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Fire Safety for your Family

More Fire Safety Tips


Updated July 29, 2012

Step 4 - Follow these recommendations as a safety guide to spot possible fire safety problems which may be present in your home:

Wood Stoves

  • Do not use wood burning stoves and fireplaces unless they are properly installed and meet building codes.
  • Never burn trash in a stove because this could over heat the stove. Gasoline and other flammable liquids should never be used to start wood stove fires. Gasoline will ignite and explode. Use coal only if designated as appropriate by the manufacturer.
Kerosene Heaters
  • NEVER USE GASOLINE. Even small amounts of gasoline mixed with kerosene can increase the risk of fire.
  • Place heater so it will not be knocked over or trap you in case of fire.
  • Never try to move the heater or try to smother the flames with a rug or a blanket if a flare-up occurs. Activate the manual shut-off switch and call the fire department. Moving the heater may increase the height of the flames and cause leakage resulting in personal injury.
Portable Electric Heaters
  • Operate heater away from combustible materials. Do not place heaters where towels or the like could fall on the appliance and trigger a fire.
  • Avoid using extension cords unless absolutely necessary. If you must use an extension cord with your electric heater, make sure it is marked with a power rating at least as high as that of the heater itself. Keep the cord stretched out. Do not permit the cord to become buried under carpeting or rugs. Do not place anything on top of the cord.
  • Never place heaters on cabinets, tables, furniture or the like. Never use heaters to dry wearing apparel or shoes.
Cooking Equipment
  • Never place or store pot holders, plastic utensils, towels and other non-cooking equipment on or near the range because these items can be ignited.
  • Roll up or fasten long loose sleeves with pins or elastic bands while cooking. Do not reach across a range while cooking. Long loose sleeves are more likely to catch on fire than are short sleeves. Long loose sleeves are also more apt to catch on pot handles, overturning pots and pans and cause scalds.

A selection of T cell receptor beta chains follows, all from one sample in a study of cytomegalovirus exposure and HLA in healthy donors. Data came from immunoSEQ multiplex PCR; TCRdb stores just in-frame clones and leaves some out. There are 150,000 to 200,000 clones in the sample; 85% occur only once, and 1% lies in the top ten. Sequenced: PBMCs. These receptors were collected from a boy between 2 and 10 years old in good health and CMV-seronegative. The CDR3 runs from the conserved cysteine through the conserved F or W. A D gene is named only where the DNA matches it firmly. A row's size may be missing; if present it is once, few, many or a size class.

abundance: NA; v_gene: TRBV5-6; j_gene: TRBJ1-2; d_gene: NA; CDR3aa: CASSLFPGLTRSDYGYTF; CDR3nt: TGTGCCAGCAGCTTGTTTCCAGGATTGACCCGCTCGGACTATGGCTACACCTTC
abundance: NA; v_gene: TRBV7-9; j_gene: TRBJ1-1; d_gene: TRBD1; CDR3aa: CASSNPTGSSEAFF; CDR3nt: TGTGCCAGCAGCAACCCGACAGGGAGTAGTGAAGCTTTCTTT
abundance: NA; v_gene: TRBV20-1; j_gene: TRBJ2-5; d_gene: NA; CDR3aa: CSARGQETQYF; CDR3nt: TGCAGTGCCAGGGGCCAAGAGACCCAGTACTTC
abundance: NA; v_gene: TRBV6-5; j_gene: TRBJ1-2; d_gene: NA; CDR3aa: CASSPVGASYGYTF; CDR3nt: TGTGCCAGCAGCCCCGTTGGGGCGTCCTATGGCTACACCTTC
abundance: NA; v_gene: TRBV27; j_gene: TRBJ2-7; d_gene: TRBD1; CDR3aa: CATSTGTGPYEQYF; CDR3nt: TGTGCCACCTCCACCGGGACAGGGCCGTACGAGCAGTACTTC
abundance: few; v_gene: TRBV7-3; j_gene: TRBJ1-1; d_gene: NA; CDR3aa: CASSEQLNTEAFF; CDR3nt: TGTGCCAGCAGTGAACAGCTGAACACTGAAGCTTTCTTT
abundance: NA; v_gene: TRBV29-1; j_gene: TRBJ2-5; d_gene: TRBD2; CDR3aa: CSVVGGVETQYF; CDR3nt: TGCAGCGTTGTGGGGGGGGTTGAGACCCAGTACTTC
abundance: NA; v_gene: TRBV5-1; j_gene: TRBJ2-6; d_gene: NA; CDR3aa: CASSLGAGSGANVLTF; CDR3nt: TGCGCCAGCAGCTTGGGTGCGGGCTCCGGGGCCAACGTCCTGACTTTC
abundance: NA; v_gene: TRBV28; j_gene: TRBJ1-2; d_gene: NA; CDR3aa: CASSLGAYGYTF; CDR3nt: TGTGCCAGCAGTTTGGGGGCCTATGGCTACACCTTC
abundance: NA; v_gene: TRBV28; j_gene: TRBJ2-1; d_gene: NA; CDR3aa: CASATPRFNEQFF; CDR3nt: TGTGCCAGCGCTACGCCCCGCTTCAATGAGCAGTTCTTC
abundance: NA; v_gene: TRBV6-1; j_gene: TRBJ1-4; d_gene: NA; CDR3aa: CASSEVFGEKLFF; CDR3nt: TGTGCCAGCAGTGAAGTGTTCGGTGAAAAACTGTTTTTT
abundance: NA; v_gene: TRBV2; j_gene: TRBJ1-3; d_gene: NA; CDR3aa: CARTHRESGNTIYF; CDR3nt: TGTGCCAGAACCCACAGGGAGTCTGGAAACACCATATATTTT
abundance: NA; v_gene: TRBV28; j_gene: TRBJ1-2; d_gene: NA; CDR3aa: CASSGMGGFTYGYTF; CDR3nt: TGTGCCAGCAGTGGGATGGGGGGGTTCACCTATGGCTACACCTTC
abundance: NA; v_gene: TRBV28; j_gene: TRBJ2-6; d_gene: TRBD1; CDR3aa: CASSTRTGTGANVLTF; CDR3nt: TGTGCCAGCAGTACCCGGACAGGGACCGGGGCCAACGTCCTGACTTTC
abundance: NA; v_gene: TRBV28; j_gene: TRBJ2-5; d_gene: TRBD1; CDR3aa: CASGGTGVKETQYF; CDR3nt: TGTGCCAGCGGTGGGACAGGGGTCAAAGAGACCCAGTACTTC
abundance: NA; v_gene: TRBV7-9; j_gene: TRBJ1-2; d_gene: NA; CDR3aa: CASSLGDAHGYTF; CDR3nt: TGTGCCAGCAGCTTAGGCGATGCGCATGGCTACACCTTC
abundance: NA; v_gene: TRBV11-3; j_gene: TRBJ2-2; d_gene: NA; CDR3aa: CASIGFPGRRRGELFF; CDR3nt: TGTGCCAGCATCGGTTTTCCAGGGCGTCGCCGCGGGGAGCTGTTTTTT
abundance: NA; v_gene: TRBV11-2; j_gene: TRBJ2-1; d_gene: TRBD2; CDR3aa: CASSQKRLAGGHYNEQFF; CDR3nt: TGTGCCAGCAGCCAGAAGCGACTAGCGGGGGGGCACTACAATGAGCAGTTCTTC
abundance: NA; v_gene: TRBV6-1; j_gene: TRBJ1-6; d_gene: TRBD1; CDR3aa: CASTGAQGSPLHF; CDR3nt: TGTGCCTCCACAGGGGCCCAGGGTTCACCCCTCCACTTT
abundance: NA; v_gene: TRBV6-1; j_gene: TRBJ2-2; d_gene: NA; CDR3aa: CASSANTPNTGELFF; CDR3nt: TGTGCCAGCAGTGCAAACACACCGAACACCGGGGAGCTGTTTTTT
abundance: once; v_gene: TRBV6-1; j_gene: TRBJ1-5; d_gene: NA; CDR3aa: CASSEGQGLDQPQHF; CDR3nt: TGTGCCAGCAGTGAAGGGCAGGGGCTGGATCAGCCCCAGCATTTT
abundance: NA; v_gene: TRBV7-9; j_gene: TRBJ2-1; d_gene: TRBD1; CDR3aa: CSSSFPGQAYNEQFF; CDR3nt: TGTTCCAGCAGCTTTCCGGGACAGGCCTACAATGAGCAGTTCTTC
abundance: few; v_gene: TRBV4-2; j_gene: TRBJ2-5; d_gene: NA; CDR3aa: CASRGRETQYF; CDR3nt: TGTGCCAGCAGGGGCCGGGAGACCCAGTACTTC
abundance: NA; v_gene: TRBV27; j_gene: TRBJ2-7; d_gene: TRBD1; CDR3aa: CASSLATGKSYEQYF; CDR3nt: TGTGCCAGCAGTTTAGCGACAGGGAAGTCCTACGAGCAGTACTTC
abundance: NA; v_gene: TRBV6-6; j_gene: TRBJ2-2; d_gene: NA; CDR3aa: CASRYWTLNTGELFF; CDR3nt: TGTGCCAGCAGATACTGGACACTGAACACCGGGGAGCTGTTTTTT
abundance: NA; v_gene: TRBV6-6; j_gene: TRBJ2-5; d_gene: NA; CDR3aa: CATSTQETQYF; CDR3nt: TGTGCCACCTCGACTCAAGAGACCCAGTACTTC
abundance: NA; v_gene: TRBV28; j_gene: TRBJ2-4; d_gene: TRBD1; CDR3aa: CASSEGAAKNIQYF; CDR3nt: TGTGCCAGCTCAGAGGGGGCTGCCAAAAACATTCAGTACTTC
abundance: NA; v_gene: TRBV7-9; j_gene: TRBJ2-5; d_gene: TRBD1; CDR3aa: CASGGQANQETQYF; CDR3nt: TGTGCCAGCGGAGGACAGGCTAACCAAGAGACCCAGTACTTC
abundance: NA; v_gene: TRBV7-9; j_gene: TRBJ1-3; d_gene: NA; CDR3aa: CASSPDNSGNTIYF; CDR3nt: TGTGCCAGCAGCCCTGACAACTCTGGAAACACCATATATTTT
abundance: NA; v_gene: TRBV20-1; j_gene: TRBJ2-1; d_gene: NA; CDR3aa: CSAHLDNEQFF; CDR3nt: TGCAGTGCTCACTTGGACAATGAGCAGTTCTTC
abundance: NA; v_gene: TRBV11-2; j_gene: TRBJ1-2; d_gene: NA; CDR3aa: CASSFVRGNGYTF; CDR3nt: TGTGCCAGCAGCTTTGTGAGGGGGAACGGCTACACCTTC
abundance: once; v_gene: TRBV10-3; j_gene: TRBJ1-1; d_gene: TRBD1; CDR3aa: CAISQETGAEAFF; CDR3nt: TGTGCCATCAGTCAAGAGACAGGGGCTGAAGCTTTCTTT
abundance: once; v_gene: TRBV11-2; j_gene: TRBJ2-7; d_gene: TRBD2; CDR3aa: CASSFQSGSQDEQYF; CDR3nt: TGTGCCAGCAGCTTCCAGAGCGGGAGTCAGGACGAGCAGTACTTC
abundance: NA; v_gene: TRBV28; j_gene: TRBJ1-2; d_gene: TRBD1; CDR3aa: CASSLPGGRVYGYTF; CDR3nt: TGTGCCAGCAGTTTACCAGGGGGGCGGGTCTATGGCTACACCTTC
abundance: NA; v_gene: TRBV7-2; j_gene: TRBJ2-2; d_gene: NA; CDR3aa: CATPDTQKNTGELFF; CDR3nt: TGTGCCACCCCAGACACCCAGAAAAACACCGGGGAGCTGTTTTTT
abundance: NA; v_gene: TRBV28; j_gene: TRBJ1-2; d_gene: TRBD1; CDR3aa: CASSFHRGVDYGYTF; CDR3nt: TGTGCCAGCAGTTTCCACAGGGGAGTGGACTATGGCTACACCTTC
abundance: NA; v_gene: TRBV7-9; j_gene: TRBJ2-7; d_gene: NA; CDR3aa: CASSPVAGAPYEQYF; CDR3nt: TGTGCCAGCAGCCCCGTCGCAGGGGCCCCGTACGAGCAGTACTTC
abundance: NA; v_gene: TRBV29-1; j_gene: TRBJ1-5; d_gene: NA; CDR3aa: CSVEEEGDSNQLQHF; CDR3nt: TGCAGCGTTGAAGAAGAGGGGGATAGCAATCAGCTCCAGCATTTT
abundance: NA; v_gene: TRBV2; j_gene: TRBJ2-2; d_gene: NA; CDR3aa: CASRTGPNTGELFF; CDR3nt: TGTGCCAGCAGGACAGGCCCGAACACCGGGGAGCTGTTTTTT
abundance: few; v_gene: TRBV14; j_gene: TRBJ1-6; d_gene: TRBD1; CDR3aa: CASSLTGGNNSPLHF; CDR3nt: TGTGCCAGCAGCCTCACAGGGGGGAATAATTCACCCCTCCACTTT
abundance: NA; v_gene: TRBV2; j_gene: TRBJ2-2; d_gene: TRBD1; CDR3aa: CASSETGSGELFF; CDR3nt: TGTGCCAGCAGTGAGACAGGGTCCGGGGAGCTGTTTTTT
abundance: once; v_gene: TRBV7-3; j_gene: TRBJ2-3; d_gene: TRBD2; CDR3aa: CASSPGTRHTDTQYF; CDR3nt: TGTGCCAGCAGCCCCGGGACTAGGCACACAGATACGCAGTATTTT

• Do not place candy or cookies over top of ranges. This will reduce the attraction kids may have for climbing on cooking equipment, thus reducing the possibility of their clothing catching fire.
  • Keep constant vigilance on any cooking that is require above the"keep warm" setting.
Cigarette Lighters and Matches
  • Keep lighters and matches out of sight and out of the reach of children.
  • Children as young as two years old are capable of lighting cigarette lighters and matches.
  • Never encourage or allow a child to play with a lighter or to think of it as a toy. Do not use it as a source of amusement for a child. Once their curiosity is aroused, children may seek out a lighter and try to light it.
  • Always check to see that cigarettes are extinguished before emptying ashtrays. Stubs that are still burning can ignite trash.
Materials That Burn
  • Look for furniture designed to reduce the likelihood of furniture fire from cigarettes. Much of the furniture manufactured today has significantly greater resistance to ignition by cigarettes than upholstered furniture manufactured 10 to 15 years ago. This is particularly true of furniture manufactured to comply with the requirements of the Upholstered Furniture Action Council's (UFAC) Voluntary Action Program. Such upholstered furniture may be identified by the gold colored tag on the furniture item.
  • Do not place or leave ashtrays on the arms of chairs where they can be knocked off.
  • DO NOT smoke in bed. Smoking in bed is a major cause of accidental fire deaths in homes.

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